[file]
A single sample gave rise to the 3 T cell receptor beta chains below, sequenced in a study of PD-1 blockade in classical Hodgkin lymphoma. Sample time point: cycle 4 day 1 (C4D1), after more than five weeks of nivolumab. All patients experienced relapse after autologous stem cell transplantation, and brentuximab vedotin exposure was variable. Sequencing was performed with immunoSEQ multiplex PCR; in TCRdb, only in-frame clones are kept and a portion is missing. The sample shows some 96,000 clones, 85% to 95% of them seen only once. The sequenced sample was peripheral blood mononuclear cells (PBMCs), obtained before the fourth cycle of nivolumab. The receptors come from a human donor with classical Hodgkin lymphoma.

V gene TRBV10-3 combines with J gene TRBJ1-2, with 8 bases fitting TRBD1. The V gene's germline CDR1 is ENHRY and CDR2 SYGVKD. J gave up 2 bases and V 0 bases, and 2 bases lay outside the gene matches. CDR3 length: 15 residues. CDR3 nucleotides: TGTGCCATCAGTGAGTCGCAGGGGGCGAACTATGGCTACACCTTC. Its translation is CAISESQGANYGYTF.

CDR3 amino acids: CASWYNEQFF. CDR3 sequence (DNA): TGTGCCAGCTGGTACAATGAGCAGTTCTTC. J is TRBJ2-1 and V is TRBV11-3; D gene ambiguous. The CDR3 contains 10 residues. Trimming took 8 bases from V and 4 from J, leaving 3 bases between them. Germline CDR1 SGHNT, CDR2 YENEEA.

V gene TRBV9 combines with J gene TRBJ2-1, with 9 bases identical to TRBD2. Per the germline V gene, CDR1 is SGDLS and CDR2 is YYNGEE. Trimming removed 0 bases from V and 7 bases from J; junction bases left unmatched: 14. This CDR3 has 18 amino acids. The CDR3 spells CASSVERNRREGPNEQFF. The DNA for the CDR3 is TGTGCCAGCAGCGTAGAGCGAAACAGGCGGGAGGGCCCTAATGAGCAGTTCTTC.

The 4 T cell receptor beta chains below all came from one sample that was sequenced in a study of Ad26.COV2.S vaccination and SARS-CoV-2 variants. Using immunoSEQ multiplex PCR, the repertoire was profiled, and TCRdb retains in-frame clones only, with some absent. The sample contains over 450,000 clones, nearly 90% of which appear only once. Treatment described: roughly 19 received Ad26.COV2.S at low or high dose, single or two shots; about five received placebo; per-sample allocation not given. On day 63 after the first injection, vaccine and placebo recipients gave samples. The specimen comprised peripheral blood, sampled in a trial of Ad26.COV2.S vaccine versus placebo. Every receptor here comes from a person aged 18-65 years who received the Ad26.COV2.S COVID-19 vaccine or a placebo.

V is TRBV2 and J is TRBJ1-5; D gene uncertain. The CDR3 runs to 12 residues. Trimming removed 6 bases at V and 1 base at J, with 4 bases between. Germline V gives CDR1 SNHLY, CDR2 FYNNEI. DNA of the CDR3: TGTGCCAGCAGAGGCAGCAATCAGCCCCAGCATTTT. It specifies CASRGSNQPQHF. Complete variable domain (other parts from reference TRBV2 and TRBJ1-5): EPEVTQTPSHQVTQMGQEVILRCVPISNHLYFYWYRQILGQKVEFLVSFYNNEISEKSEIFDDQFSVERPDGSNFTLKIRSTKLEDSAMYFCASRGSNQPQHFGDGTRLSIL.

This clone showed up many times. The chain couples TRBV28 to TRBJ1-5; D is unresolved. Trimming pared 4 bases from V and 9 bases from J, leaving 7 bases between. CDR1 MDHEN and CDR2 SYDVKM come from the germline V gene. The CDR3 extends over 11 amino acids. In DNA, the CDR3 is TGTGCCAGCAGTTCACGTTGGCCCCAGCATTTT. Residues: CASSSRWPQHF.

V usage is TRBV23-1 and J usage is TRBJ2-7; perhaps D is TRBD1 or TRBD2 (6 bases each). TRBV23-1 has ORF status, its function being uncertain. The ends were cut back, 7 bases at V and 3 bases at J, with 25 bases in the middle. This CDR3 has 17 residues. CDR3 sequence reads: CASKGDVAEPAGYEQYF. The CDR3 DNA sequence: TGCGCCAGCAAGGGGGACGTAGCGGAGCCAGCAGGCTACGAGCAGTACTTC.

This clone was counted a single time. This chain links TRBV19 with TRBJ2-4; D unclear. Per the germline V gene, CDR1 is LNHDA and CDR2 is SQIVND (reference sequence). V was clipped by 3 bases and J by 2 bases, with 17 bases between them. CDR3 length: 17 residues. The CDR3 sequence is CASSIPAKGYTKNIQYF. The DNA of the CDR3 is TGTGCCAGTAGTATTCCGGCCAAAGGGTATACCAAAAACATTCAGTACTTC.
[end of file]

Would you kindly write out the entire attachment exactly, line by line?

A single sample gave rise to the 3 T cell receptor beta chains below, sequenced in a study of PD-1 blockade in classical Hodgkin lymphoma. Sample time point: cycle 4 day 1 (C4D1), after more than five weeks of nivolumab. All patients experienced relapse after autologous stem cell transplantation, and brentuximab vedotin exposure was variable. Sequencing was performed with immunoSEQ multiplex PCR; in TCRdb, only in-frame clones are kept and a portion is missing. The sample shows some 96,000 clones, 85% to 95% of them seen only once. The sequenced sample was peripheral blood mononuclear cells (PBMCs), obtained before the fourth cycle of nivolumab. The receptors come from a human donor with classical Hodgkin lymphoma.

V gene TRBV10-3 combines with J gene TRBJ1-2, with 8 bases fitting TRBD1. The V gene's germline CDR1 is ENHRY and CDR2 SYGVKD. J gave up 2 bases and V 0 bases, and 2 bases lay outside the gene matches. CDR3 length: 15 residues. CDR3 nucleotides: TGTGCCATCAGTGAGTCGCAGGGGGCGAACTATGGCTACACCTTC. Its translation is CAISESQGANYGYTF.

CDR3 amino acids: CASWYNEQFF. CDR3 sequence (DNA): TGTGCCAGCTGGTACAATGAGCAGTTCTTC. J is TRBJ2-1 and V is TRBV11-3; D gene ambiguous. The CDR3 contains 10 residues. Trimming took 8 bases from V and 4 from J, leaving 3 bases between them. Germline CDR1 SGHNT, CDR2 YENEEA.

V gene TRBV9 combines with J gene TRBJ2-1, with 9 bases identical to TRBD2. Per the germline V gene, CDR1 is SGDLS and CDR2 is YYNGEE. Trimming removed 0 bases from V and 7 bases from J; junction bases left unmatched: 14. This CDR3 has 18 amino acids. The CDR3 spells CASSVERNRREGPNEQFF. The DNA for the CDR3 is TGTGCCAGCAGCGTAGAGCGAAACAGGCGGGAGGGCCCTAATGAGCAGTTCTTC.

The 4 T cell receptor beta chains below all came from one sample that was sequenced in a study of Ad26.COV2.S vaccination and SARS-CoV-2 variants. Using immunoSEQ multiplex PCR, the repertoire was profiled, and TCRdb retains in-frame clones only, with some absent. The sample contains over 450,000 clones, nearly 90% of which appear only once. Treatment described: roughly 19 received Ad26.COV2.S at low or high dose, single or two shots; about five received placebo; per-sample allocation not given. On day 63 after the first injection, vaccine and placebo recipients gave samples. The specimen comprised peripheral blood, sampled in a trial of Ad26.COV2.S vaccine versus placebo. Every receptor here comes from a person aged 18-65 years who received the Ad26.COV2.S COVID-19 vaccine or a placebo.

V is TRBV2 and J is TRBJ1-5; D gene uncertain. The CDR3 runs to 12 residues. Trimming removed 6 bases at V and 1 base at J, with 4 bases between. Germline V gives CDR1 SNHLY, CDR2 FYNNEI. DNA of the CDR3: TGTGCCAGCAGAGGCAGCAATCAGCCCCAGCATTTT. It specifies CASRGSNQPQHF. Complete variable domain (other parts from reference TRBV2 and TRBJ1-5): EPEVTQTPSHQVTQMGQEVILRCVPISNHLYFYWYRQILGQKVEFLVSFYNNEISEKSEIFDDQFSVERPDGSNFTLKIRSTKLEDSAMYFCASRGSNQPQHFGDGTRLSIL.

This clone showed up many times. The chain couples TRBV28 to TRBJ1-5; D is unresolved. Trimming pared 4 bases from V and 9 bases from J, leaving 7 bases between. CDR1 MDHEN and CDR2 SYDVKM come from the germline V gene. The CDR3 extends over 11 amino acids. In DNA, the CDR3 is TGTGCCAGCAGTTCACGTTGGCCCCAGCATTTT. Residues: CASSSRWPQHF.

V usage is TRBV23-1 and J usage is TRBJ2-7; perhaps D is TRBD1 or TRBD2 (6 bases each). TRBV23-1 has ORF status, its function being uncertain. The ends were cut back, 7 bases at V and 3 bases at J, with 25 bases in the middle. This CDR3 has 17 residues. CDR3 sequence reads: CASKGDVAEPAGYEQYF. The CDR3 DNA sequence: TGCGCCAGCAAGGGGGACGTAGCGGAGCCAGCAGGCTACGAGCAGTACTTC.

This clone was counted a single time. This chain links TRBV19 with TRBJ2-4; D unclear. Per the germline V gene, CDR1 is LNHDA and CDR2 is SQIVND (reference sequence). V was clipped by 3 bases and J by 2 bases, with 17 bases between them. CDR3 length: 17 residues. The CDR3 sequence is CASSIPAKGYTKNIQYF. The DNA of the CDR3 is TGTGCCAGTAGTATTCCGGCCAAAGGGTATACCAAAAACATTCAGTACTTC.